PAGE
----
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Old 08-26-2009, 08:30 AM   #1
Matt Walston OP
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New web concept and an answer to the copyright map bitching.

Would everyone lay off this quasi-copyright/intellectual argument about the Trans-America Trail. Sam worked very hard to lay out the route and if you are going to ride an entire segment the cost of the maps is peanuts compared to your total trip cost and the time you take off of work.

I wanted to offer a constructive product idea and recommendation not a pissing contest of perceived intellectual property rights and morals, etc. This conversation comes up all the damn time and it is tiring. Whomever records the tracks and shares them is the owner of them. The underlying maps are not the basis for the derived work. Therefore, while it is tacky and destructive for the hobby as a whole, an individual sharing tracks is not breaking the law. Furthermore in my morality the bullying of this individual and the using of lies to convince this person that what they are doing is illegal is a bigger moral travesty then sharing tracks from "there trip".

The problem is, the opposition to GPS technology, availability of reversed roll charts, and the use fact that everyone seems to want to buy a section not sold as an individual item. Here is the gray area... If one were to ride the thing and simply share there GPS tracks, this information, while useful and time saving is not all Sam offers with the TAT and others offer. Lat-Lon coordinates are good for the machine but english is nice too. Is Sam's market really such bottom feeders that they would not see value in the roll-charts and the written instructions even if someone gave them a complete set of tracks?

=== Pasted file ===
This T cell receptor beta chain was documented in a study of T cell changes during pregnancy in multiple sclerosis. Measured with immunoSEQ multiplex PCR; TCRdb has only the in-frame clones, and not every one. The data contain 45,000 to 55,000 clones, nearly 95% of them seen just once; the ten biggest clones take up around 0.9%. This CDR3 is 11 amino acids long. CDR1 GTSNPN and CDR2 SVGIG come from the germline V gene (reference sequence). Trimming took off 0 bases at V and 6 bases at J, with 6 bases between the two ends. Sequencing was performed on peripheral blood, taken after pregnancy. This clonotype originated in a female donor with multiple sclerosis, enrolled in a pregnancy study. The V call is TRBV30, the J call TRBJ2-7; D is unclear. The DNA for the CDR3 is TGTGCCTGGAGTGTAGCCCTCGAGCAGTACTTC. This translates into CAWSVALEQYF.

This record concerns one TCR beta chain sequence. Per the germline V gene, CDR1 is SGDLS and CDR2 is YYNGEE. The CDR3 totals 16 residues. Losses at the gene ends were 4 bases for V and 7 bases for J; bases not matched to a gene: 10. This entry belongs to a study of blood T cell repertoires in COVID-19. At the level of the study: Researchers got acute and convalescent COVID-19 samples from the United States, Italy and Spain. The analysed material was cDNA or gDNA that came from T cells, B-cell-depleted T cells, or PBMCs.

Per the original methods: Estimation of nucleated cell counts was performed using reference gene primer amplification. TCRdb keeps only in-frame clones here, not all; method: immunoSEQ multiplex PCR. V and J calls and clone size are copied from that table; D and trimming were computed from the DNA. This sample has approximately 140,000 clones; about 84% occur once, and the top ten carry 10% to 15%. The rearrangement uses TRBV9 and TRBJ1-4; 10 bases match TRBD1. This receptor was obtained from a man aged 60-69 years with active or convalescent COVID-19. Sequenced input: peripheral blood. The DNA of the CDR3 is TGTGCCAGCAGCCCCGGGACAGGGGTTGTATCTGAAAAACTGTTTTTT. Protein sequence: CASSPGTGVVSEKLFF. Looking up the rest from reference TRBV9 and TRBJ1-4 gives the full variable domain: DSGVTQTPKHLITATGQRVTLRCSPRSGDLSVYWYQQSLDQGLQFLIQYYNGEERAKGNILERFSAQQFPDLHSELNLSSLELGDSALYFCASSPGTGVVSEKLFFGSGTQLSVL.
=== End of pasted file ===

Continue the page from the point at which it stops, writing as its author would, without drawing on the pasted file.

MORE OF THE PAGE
Here is what I propose... I'm willing to work with any route planner who has a cool route to develop a web based system for generating tracks and pdf based roll charts to be trimmed down. I come from an IT background and have significant experience in spatial and mapping software as well as formal education in tons of GIS topics (not applicable here). The site would include trip log functions, photo albums, integration with spot for riders, and many other value adds. This site would be a sort of Map-Blog, where individuals can offer there own maps and routes to share and others can offer ride reports. Hopefully if I get such a project off the ground, the owners of these "copyrighted maps" might like to find a way to integrate into this system while increasing their revenue. Such a system isn't clear yet, but something worth exploring.

I would love to here what the community has to say about a sort of community-based map blogging site. Also, if you have a commercial interest in your route (and are already selling them) and have an idea about how to utilize a venue like this, I would love to here it.
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Old 08-26-2009, 01:02 PM   #2
mcnut
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How would this differ from GPXchange?

Maybe I'm missing your point, but....

While I fully agree with you that the right to use/distribute GPS data you have recorded is your own prerogative and legal I think there are other issues.

One you have already touch on is the intellectual rights problem. I have been shown "private" trails on condition that I not record and disclose the GPS data. It is not a matter of who owns the data but that I gave my word that I would not reveal the location via GPS data. A matter of principle, not legality.

Another problem and peeve of mine is the ease with which GPS data can be altered or fabricated. Once the data is several times removed from the original source how can I or the original supplier be confident the data hasn't been altered and is a true representation. Many times well intended ADVers have posted GPS data for which they have no personal knowledge of who or how it was generated. GPS data generated or modified at home on a computer often contains serious flaws which can make it impossible to navigate.